ELECTRIC WATER HEATER, burnt wire at upper thermostat?


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Old 02-14-13, 02:47 PM
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ELECTRIC WATER HEATER, burnt wire at upper thermostat?

This morning, NO HOT WATER. Went to breaker, it was RED-OFF. I reset, it returned to RED-OFF.

I removed both heater covers, and noticed at the upper thermostat that two wires had burnt insulation, and were shorting out against each other. I moved the wires away from each other, and both wires had some bare copper exposed. Nothing that was near broken.

I reset the breaker, and it stayed on. I waited an hour, and hot water is available.

I flipped the breaker to OFF, and wrapped the two wires with electrical tape. I took a light tester and touched the two screws going into the elements, and I didn't get a red light. Should I get a reading if the water is hot, and the thermostat isn't supplying current to the elements? Is that how it works?

Thank You for hearing me out. Your comments are most welcome,

Dale in Indy
 
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Old 02-14-13, 03:15 PM
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What gauge wire is it? Should be at least 10 GA. Anything smaller like 12 or god forbid 14 GA could cause the wire to overheat and melt the insulation.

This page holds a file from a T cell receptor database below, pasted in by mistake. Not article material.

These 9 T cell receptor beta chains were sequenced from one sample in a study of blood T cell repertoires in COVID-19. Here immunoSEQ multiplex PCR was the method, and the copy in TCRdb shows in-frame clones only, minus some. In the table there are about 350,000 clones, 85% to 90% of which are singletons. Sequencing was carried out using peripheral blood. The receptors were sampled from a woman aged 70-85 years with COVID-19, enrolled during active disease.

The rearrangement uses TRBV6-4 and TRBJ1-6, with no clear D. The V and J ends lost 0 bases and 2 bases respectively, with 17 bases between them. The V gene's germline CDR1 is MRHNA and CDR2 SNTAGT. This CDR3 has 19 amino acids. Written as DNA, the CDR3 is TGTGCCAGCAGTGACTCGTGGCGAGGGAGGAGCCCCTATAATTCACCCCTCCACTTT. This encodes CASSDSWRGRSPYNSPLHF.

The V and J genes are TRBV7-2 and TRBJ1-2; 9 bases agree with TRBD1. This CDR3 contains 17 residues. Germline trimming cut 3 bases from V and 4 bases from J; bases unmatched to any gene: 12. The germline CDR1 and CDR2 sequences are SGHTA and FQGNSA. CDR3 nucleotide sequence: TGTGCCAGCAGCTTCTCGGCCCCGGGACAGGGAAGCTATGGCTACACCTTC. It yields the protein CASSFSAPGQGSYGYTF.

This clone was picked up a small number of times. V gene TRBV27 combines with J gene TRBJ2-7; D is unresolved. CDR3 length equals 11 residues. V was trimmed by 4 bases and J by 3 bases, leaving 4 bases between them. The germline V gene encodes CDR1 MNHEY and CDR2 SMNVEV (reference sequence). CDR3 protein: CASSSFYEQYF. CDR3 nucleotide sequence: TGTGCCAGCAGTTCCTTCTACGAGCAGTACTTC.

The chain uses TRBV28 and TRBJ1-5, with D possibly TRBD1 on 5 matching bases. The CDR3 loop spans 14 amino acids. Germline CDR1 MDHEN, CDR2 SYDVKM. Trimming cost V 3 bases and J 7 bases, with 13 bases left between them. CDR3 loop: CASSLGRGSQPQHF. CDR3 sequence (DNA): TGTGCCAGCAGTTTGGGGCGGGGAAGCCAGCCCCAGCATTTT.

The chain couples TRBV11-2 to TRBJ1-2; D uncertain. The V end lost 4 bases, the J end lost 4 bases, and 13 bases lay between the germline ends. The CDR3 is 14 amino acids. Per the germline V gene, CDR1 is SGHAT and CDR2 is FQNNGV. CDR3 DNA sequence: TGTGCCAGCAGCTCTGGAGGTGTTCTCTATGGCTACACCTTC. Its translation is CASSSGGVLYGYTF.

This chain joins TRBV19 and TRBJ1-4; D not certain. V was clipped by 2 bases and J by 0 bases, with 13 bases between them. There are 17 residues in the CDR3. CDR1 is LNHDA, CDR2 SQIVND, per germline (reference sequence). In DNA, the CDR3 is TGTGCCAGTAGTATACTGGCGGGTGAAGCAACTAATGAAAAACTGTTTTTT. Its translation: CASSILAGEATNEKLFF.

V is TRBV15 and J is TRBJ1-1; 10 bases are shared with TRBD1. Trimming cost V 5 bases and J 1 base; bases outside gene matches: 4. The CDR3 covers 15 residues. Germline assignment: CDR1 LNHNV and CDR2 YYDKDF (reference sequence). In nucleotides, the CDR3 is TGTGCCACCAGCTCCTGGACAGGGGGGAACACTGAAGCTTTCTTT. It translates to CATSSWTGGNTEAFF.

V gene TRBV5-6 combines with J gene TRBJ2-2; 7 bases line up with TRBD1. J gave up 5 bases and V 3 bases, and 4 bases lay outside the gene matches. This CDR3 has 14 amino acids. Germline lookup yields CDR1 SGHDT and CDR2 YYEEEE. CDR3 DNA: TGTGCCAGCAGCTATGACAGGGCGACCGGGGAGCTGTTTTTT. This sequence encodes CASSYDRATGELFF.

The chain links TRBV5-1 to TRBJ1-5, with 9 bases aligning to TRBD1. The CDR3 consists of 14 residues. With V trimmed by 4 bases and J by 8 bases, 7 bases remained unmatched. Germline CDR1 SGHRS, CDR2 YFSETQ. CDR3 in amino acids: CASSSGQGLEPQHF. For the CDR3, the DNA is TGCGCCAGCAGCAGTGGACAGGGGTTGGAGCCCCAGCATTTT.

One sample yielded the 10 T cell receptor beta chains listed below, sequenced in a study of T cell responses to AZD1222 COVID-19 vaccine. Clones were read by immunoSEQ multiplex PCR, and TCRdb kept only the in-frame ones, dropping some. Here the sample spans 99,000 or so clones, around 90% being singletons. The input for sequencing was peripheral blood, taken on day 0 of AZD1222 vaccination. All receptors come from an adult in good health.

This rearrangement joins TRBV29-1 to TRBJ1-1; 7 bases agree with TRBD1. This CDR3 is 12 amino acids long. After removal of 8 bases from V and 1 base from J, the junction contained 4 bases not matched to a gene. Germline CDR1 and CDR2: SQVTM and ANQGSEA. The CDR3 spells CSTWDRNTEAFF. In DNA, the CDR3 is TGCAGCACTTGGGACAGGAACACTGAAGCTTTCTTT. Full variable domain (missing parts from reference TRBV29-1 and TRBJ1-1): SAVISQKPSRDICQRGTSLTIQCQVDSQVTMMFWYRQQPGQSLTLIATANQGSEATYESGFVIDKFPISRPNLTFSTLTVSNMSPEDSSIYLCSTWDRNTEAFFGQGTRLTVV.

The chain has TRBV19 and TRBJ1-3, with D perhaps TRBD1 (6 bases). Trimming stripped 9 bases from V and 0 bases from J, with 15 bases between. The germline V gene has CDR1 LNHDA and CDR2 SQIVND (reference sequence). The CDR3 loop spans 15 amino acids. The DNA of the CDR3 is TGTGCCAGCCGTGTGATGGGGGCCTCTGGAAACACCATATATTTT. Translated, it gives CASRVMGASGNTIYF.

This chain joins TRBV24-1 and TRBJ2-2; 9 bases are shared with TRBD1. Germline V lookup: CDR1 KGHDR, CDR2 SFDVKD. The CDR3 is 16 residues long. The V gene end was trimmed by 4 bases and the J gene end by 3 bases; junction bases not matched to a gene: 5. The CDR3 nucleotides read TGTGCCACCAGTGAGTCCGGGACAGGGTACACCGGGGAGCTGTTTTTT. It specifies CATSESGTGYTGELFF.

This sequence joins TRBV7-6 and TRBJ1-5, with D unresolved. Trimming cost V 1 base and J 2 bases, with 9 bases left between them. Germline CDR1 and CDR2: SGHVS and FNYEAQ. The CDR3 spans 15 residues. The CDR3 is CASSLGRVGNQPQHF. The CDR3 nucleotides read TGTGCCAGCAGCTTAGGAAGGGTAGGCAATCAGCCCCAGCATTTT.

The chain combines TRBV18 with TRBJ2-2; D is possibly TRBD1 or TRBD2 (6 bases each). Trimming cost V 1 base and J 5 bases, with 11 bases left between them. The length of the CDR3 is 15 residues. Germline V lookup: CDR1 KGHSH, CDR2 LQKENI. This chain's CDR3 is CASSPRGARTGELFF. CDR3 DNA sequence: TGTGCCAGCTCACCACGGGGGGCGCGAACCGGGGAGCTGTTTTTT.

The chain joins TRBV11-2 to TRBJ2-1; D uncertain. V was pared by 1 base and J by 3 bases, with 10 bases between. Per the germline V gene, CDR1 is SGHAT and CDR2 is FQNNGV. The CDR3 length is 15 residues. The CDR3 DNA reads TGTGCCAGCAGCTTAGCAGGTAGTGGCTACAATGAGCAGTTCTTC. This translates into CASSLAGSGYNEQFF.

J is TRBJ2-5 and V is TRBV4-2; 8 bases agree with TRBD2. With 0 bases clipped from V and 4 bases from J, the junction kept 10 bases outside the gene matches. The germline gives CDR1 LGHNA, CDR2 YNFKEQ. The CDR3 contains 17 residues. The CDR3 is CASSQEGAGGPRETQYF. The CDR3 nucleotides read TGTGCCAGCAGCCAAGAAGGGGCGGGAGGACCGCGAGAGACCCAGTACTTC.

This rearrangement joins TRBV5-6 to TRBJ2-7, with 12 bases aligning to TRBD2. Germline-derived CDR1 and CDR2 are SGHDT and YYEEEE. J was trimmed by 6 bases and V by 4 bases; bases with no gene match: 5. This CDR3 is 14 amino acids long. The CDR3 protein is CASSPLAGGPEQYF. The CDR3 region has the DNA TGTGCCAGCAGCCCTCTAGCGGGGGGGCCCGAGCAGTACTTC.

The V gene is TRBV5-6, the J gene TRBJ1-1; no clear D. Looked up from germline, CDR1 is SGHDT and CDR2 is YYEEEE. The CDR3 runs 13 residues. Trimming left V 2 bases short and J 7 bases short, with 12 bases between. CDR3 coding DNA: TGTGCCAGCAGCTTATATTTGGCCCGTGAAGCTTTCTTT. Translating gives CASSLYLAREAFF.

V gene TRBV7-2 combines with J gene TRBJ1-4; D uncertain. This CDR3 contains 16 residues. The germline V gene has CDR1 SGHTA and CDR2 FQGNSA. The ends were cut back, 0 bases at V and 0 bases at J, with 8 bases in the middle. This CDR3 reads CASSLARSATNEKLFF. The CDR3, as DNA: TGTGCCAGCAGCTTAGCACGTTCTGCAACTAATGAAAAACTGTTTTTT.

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Old 02-14-13, 04:02 PM
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Thank You,

What about my other question concerning current to the elements? Are they dead when water in tank is HOT?

I will remove the burnt wires, and check Ga when I replace them.

Thank You,

Dale in Indy
 
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Old 02-14-13, 04:26 PM
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On the upper thermostat, the 2 terminals that your incoming wires are connected to should always read 240v between them. I believe the other 2 terminals on the upper thermostat will only read 240v when the water in the top of the tank has reached the set point.

From that second set of terminals you should have wires running to the lower thermostat. With the upper stat off and power now being sent to the lower stat, if the water in the bottom of the tank cools below the set point, the lower element begins to heat the incoming cold water.

Only 1 element is ever "on" at a time.

Which wires were burnt? The incoming power or the ones between the thermostats?
 
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Old 02-14-13, 04:38 PM
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My explanation may have been a bit too simplified. The diagram here under A-6 is probably similar to what you have if it is a standard residential hwh,

http://www.hotwater.com/lit/wiring/315267-000.pdf
 
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Old 02-14-13, 07:05 PM
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It's the A-6 thermostat. The wires that made contact are the UPPER HI-TEMP LIMIT SWITCH BLACK WIRE, and it burnt through the RED line to the right.

It appears to me that the Black wire got hot first, and laying up against the Red, it started to burn through it, it melted a 1/8" hole in the Red insulation, and then threw the breaker, IMO.

The Black wire looks to me to be 12 Ga at most.

Thanks,

Dale in Indy